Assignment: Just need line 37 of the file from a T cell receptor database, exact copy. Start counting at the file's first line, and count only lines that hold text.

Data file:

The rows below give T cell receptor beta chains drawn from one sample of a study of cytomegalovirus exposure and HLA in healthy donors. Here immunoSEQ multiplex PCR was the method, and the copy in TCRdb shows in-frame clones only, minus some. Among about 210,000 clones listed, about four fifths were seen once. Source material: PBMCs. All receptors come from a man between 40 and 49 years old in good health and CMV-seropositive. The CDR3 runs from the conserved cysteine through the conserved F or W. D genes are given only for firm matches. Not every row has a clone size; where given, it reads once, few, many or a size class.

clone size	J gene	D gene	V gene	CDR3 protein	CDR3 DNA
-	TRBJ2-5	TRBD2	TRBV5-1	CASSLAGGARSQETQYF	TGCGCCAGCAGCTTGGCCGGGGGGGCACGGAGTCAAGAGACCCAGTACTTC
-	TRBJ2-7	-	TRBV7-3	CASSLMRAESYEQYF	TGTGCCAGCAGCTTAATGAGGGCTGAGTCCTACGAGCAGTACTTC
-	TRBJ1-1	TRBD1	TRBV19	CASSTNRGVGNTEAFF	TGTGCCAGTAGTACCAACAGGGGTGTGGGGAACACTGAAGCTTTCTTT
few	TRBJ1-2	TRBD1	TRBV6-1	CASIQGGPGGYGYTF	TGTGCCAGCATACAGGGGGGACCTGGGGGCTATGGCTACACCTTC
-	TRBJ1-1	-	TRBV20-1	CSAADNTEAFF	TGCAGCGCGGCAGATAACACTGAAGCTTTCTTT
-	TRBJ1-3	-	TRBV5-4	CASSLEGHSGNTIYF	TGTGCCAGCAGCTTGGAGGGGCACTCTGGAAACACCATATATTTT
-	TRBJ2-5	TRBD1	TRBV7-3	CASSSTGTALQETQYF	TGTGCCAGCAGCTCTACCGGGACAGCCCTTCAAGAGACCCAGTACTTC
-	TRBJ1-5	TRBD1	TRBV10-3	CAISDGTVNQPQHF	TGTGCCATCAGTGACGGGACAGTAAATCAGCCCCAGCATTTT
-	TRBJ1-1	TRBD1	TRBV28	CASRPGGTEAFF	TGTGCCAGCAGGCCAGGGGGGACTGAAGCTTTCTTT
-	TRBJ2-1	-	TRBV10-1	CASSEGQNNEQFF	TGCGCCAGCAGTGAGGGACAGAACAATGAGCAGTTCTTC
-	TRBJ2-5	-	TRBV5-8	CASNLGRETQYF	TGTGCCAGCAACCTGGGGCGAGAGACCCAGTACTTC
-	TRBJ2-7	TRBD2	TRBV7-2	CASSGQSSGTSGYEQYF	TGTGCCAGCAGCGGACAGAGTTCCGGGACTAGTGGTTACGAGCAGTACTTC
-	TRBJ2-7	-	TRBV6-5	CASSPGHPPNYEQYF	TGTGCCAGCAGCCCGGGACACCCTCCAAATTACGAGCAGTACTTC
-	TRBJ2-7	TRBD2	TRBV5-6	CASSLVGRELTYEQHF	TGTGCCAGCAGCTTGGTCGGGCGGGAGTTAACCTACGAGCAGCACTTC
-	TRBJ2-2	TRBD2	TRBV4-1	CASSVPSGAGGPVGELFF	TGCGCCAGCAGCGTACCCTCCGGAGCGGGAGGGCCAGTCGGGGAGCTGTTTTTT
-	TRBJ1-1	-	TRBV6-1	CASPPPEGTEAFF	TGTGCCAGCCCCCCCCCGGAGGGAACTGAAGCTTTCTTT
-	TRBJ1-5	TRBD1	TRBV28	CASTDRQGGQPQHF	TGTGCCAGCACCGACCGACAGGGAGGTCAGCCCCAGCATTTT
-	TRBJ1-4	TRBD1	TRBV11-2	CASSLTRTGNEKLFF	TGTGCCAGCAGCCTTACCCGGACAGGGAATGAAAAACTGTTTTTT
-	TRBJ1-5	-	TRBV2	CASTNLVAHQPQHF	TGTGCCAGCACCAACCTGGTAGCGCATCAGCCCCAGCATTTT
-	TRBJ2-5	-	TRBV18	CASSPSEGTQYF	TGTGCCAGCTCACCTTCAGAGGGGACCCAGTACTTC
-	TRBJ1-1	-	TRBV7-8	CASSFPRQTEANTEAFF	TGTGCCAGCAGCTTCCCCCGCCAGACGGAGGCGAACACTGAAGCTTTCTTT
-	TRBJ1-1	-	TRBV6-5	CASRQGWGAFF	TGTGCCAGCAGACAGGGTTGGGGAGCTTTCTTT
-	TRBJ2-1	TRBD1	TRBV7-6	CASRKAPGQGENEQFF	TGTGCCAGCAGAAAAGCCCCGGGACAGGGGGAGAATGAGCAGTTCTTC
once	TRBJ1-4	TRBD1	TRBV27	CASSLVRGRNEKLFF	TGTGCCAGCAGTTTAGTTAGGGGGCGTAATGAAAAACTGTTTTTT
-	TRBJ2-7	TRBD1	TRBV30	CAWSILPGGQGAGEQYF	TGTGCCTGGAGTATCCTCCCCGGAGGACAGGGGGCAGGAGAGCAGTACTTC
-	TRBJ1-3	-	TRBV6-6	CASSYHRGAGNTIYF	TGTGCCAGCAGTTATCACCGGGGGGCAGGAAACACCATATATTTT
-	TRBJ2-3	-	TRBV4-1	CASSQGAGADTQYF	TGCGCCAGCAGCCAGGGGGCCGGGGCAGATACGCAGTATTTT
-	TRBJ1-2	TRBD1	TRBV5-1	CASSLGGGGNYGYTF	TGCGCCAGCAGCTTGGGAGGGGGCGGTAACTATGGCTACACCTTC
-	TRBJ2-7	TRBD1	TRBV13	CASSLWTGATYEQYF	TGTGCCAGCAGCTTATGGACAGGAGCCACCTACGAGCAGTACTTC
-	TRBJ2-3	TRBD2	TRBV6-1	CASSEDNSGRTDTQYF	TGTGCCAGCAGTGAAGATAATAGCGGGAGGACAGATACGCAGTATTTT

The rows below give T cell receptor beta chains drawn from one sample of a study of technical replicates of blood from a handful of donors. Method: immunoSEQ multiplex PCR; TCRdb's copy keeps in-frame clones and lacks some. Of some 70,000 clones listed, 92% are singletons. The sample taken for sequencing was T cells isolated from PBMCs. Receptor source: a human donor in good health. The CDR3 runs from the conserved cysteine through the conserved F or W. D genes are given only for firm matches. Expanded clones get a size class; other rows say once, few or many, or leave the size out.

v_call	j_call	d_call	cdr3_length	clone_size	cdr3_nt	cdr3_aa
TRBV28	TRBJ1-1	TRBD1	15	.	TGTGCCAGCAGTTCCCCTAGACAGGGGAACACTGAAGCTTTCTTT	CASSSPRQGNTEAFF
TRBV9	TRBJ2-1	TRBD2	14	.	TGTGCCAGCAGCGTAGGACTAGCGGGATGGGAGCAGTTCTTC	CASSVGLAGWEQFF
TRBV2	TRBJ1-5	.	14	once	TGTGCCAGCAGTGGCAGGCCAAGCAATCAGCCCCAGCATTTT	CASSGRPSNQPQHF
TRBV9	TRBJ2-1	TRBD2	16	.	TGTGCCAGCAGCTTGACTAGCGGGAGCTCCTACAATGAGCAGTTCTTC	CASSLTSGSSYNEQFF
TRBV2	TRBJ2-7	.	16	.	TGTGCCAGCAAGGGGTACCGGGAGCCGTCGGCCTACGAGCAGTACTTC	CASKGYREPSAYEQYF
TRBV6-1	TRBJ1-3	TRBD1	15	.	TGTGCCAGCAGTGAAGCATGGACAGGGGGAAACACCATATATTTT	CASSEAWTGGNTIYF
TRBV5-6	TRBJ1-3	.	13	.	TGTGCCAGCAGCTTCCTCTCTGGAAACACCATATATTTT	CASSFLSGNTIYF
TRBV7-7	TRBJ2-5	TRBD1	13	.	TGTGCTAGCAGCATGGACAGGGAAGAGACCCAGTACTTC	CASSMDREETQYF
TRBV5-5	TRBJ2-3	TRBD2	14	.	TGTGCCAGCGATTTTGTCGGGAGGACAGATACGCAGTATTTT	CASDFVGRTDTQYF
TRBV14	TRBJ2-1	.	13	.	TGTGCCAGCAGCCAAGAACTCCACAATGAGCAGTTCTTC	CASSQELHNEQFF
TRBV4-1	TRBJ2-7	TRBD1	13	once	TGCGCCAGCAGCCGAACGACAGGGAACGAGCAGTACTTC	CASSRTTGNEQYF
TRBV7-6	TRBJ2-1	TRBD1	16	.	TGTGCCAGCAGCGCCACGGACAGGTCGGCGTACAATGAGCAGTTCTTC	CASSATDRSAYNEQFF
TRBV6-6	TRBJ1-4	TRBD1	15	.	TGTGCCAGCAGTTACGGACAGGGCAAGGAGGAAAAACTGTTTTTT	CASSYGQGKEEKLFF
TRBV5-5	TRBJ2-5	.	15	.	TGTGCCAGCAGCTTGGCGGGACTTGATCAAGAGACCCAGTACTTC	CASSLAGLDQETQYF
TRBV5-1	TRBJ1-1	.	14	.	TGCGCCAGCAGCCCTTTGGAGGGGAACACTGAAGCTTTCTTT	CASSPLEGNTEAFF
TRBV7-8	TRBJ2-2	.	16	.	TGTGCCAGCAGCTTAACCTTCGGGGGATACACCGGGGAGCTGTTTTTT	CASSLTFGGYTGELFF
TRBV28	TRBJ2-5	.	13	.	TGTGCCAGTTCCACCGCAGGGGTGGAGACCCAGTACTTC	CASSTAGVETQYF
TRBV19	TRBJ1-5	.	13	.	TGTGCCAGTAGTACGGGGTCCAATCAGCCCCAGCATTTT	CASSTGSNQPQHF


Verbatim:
TRBV2	TRBJ1-5	.	14	once	TGTGCCAGCAGTGGCAGGCCAAGCAATCAGCCCCAGCATTTT	CASSGRPSNQPQHF